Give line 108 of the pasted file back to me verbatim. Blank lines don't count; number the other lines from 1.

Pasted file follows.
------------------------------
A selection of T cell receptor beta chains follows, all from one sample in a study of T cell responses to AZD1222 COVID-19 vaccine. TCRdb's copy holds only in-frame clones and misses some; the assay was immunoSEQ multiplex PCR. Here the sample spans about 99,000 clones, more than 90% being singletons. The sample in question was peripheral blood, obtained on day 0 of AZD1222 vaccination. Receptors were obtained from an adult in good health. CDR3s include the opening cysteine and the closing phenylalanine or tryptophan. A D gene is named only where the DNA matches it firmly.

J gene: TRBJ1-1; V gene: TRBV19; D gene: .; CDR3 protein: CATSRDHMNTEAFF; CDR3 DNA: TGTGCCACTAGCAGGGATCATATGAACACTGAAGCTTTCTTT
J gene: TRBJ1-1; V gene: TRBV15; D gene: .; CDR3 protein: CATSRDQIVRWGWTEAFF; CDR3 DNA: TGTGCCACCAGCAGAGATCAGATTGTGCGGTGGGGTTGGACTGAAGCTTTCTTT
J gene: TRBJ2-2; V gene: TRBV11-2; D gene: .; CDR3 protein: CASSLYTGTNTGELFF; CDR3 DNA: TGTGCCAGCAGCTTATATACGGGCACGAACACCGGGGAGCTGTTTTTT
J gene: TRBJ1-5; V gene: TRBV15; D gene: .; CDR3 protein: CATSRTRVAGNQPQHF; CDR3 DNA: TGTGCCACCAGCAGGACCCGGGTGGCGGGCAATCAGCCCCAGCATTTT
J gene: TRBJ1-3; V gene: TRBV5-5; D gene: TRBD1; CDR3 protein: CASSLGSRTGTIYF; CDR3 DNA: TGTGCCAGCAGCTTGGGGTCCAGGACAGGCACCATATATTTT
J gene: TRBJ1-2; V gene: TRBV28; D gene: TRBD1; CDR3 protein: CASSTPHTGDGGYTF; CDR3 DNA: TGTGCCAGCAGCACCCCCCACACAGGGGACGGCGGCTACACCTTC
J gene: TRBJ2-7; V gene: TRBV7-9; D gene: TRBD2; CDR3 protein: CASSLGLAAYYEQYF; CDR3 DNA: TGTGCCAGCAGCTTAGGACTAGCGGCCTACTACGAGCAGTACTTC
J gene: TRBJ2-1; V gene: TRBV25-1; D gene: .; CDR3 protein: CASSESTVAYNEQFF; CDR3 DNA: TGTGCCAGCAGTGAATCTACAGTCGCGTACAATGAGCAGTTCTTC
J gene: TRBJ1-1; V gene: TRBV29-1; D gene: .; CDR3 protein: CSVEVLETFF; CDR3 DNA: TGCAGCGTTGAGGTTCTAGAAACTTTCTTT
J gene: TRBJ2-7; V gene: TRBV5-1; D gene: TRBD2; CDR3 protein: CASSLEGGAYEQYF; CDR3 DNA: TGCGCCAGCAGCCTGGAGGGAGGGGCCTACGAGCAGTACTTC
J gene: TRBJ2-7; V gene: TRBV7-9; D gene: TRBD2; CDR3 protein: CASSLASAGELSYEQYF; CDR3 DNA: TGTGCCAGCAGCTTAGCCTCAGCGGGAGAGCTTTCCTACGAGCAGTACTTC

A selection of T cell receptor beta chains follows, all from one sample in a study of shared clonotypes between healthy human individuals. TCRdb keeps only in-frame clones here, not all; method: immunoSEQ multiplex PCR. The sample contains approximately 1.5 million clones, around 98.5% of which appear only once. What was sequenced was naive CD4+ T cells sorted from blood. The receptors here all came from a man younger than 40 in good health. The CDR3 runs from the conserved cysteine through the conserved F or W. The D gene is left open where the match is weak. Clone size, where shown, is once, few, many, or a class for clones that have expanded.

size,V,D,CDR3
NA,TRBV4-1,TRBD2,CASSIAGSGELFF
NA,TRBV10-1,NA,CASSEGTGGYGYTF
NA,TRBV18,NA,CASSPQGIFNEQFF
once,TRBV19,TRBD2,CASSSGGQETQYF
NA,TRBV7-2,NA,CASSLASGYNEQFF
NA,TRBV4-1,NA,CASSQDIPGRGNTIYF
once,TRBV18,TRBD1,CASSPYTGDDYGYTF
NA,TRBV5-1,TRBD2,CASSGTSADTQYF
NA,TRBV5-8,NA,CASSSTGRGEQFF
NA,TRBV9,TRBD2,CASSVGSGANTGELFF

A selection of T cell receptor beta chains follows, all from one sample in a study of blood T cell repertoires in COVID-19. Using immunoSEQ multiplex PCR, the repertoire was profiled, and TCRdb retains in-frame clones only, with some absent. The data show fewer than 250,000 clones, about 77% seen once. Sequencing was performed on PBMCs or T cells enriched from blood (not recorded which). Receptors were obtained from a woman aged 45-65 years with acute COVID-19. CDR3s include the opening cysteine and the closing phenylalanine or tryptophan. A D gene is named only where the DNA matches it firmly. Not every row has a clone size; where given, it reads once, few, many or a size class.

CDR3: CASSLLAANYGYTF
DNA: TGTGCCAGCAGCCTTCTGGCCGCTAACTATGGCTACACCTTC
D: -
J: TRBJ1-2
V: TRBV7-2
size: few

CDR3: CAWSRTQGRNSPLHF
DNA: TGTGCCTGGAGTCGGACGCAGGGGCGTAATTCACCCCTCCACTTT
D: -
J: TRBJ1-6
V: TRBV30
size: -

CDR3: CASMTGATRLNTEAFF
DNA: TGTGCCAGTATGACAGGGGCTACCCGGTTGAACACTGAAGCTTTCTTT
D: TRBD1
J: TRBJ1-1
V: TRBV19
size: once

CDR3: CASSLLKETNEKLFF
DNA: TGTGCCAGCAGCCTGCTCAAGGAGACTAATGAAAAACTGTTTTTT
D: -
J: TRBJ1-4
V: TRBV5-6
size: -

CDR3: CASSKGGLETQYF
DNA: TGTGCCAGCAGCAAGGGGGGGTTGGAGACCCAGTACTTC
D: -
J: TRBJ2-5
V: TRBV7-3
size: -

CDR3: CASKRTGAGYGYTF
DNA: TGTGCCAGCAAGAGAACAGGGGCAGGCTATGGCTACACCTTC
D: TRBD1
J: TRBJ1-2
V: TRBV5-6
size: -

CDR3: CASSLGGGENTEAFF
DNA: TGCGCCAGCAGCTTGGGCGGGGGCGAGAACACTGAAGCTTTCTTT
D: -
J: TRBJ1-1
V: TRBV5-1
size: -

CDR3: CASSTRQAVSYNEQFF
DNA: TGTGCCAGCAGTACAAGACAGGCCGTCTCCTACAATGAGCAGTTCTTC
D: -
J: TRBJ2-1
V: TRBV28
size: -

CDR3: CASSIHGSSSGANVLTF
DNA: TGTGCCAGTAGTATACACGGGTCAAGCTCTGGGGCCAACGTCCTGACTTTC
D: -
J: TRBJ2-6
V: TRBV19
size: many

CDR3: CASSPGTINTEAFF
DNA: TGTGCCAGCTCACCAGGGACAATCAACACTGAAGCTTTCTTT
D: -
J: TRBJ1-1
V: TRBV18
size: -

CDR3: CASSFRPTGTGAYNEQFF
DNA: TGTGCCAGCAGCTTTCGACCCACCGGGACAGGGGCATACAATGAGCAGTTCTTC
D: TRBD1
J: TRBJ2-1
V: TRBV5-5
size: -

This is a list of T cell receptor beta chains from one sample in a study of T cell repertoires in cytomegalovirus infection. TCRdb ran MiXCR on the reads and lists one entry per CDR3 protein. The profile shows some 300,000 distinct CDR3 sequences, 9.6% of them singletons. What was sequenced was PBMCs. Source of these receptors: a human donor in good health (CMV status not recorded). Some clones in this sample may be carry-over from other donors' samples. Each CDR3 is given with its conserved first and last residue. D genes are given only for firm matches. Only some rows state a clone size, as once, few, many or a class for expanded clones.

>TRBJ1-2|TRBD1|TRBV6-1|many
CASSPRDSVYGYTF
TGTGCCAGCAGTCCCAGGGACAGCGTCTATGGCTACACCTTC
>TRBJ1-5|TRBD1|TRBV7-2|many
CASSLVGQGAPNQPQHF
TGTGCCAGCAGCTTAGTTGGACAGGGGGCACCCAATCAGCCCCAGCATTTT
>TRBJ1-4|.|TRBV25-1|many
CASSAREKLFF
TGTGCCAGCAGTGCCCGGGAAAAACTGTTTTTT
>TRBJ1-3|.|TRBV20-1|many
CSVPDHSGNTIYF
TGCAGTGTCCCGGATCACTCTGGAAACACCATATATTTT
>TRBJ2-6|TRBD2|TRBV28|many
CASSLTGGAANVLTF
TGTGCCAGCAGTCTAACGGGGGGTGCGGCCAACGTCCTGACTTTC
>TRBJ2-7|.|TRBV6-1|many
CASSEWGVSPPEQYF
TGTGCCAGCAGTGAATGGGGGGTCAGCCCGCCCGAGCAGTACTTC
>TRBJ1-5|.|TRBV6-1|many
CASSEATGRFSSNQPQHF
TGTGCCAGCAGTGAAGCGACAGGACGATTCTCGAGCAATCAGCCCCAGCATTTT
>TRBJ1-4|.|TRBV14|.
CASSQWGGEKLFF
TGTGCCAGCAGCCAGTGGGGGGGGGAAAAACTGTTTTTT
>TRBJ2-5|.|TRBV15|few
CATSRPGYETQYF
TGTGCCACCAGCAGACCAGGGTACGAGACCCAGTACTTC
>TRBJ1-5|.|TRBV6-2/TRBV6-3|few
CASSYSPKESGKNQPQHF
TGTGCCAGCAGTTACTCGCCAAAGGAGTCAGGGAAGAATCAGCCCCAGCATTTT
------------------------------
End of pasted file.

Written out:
>TRBJ2-7|.|TRBV6-1|many